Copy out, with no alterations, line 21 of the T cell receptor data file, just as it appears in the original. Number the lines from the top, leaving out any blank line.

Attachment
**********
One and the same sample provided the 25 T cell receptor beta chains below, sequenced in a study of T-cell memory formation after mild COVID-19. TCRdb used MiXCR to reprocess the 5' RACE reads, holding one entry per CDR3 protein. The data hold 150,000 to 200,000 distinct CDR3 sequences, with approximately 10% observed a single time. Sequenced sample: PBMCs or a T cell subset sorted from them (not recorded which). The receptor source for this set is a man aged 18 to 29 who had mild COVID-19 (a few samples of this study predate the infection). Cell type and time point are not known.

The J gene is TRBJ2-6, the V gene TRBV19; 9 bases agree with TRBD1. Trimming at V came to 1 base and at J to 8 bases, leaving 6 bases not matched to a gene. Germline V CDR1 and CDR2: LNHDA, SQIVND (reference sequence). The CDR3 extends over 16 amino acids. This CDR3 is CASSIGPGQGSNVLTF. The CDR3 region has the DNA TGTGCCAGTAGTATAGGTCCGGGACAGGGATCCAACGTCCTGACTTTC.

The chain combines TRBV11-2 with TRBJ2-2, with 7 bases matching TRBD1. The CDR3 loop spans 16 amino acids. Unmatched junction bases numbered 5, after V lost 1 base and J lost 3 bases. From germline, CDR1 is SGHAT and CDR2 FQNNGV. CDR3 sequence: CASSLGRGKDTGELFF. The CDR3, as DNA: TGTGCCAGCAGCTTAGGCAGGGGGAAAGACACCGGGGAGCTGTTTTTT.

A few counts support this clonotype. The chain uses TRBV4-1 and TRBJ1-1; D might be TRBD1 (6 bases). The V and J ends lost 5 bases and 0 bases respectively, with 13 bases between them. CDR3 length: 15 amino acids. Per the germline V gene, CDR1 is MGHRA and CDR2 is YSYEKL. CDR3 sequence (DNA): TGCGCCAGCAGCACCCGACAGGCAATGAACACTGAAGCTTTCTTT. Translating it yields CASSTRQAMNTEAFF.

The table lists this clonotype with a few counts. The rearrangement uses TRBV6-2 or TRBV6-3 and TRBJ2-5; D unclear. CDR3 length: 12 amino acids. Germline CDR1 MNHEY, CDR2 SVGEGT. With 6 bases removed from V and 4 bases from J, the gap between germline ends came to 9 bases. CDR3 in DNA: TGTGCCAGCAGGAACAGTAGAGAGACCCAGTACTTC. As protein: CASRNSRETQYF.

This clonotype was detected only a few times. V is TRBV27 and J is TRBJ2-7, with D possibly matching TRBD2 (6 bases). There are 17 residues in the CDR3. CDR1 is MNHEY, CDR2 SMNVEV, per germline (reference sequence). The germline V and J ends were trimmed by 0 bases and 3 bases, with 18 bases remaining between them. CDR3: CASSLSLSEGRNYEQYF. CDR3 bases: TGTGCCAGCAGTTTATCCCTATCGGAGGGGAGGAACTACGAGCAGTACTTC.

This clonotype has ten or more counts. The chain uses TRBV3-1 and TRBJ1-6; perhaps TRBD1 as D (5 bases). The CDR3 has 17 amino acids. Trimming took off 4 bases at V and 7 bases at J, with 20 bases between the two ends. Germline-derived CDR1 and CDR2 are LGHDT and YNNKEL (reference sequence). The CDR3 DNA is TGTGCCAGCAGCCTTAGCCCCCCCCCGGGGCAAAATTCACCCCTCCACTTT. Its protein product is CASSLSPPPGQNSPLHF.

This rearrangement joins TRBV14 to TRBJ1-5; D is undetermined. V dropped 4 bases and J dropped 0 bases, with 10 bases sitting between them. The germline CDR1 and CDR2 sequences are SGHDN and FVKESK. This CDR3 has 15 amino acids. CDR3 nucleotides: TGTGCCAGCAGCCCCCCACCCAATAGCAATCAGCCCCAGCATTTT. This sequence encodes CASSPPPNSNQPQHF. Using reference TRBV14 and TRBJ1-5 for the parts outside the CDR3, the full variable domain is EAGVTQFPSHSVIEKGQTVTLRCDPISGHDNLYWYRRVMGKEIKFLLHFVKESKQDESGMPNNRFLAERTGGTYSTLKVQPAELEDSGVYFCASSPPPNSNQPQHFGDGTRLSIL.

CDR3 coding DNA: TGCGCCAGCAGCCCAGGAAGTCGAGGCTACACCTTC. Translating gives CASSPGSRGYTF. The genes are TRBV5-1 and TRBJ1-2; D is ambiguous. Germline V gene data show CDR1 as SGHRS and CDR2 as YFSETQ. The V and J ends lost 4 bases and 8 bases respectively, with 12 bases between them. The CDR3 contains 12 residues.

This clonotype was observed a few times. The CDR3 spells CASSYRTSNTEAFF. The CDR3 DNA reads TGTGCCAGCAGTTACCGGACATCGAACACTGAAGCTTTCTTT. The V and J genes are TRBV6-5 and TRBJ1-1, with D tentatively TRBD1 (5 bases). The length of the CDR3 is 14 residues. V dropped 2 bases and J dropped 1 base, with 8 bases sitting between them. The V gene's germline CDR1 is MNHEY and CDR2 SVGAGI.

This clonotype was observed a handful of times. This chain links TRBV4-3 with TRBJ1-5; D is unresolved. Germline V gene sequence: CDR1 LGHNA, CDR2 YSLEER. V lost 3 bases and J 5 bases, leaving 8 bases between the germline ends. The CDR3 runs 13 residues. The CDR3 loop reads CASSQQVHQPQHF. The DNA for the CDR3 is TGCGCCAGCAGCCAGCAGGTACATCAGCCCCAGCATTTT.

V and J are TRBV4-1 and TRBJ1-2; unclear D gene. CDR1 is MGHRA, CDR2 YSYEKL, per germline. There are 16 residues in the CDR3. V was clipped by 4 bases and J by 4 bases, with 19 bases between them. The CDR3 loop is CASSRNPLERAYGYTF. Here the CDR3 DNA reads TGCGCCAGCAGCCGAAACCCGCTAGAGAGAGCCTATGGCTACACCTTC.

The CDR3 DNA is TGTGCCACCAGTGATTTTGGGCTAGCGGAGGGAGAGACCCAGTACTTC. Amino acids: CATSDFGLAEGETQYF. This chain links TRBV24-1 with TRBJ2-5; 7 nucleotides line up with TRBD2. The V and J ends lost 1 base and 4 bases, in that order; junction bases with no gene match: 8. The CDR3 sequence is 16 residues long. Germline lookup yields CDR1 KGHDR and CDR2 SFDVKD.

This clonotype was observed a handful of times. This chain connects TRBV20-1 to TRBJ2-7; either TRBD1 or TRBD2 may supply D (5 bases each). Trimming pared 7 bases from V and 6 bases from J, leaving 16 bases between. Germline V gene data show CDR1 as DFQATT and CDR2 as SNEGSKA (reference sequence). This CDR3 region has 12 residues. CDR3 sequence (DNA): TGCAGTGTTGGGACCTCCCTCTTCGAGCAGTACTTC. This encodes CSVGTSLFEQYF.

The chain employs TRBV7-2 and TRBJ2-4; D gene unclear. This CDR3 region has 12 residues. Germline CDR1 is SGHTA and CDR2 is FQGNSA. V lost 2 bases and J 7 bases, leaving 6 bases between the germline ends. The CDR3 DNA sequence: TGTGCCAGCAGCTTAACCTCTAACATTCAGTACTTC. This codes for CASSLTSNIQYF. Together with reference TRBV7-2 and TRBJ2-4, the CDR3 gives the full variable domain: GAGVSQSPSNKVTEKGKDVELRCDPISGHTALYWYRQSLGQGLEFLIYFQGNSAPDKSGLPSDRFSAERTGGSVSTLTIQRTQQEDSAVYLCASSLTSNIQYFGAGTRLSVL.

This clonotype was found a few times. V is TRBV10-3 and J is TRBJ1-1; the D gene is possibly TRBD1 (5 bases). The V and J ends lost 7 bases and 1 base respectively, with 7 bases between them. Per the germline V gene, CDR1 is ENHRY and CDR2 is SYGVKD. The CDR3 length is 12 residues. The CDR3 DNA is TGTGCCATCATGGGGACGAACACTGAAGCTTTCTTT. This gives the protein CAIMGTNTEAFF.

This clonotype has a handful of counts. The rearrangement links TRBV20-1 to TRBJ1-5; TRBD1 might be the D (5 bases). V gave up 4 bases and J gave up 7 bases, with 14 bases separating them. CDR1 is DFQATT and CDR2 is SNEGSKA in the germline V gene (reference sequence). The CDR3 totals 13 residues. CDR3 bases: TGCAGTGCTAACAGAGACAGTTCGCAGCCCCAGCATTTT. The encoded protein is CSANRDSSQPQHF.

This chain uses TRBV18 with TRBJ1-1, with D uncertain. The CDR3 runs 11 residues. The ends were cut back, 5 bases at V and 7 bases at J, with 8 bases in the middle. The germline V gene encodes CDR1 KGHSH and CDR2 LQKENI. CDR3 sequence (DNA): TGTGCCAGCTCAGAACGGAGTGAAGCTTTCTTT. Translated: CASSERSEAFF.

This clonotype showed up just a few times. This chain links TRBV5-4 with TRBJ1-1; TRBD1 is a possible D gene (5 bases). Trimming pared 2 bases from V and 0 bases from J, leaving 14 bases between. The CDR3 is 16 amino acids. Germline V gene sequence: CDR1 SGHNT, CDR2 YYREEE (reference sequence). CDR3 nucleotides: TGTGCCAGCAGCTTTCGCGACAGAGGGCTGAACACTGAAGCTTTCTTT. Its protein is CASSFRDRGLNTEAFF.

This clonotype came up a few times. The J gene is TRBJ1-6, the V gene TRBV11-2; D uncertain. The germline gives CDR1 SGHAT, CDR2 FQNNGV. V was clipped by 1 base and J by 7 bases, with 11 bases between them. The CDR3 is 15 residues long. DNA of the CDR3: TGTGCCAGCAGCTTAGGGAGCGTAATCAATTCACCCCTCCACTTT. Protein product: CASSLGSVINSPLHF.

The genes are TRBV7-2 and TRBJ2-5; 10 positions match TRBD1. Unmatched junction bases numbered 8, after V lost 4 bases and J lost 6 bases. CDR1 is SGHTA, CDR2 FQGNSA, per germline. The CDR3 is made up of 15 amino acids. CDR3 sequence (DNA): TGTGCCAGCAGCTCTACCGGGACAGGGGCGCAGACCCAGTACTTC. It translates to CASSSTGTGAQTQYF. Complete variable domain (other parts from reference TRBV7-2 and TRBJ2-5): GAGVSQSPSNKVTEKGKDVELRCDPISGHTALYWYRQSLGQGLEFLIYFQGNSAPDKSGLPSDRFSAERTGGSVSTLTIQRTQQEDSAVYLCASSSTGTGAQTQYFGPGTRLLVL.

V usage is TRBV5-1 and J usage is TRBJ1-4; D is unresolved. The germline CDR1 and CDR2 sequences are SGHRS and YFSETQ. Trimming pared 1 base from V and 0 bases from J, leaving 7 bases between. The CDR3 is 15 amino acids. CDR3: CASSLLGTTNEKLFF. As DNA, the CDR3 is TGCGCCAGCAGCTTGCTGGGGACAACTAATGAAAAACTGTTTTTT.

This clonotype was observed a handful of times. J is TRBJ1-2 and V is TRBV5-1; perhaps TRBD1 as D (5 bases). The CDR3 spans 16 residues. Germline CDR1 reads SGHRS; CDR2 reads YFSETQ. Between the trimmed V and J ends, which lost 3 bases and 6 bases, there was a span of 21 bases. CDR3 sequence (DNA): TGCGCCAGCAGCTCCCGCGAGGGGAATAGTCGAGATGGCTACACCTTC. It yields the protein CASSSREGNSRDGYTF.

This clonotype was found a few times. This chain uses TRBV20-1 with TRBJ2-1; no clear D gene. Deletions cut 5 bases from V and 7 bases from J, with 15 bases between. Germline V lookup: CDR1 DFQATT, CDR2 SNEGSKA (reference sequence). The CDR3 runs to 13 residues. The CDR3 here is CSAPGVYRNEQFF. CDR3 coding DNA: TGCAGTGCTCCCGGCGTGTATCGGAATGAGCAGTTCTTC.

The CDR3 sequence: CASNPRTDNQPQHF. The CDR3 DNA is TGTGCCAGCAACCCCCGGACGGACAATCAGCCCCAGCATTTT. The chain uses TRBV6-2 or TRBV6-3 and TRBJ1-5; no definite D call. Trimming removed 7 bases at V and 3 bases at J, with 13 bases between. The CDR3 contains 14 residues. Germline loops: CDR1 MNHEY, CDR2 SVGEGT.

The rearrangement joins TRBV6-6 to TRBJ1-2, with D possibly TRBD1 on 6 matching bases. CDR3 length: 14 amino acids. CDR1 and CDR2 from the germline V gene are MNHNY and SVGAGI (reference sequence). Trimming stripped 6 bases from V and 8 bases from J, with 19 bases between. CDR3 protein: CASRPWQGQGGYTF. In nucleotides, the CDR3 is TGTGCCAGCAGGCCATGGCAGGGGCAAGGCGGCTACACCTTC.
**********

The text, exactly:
The genes are TRBV7-2 and TRBJ2-5; 10 positions match TRBD1. Unmatched junction bases numbered 8, after V lost 4 bases and J lost 6 bases. CDR1 is SGHTA, CDR2 FQGNSA, per germline. The CDR3 is made up of 15 amino acids. CDR3 sequence (DNA): TGTGCCAGCAGCTCTACCGGGACAGGGGCGCAGACCCAGTACTTC. It translates to CASSSTGTGAQTQYF. Complete variable domain (other parts from reference TRBV7-2 and TRBJ2-5): GAGVSQSPSNKVTEKGKDVELRCDPISGHTALYWYRQSLGQGLEFLIYFQGNSAPDKSGLPSDRFSAERTGGSVSTLTIQRTQQEDSAVYLCASSSTGTGAQTQYFGPGTRLLVL.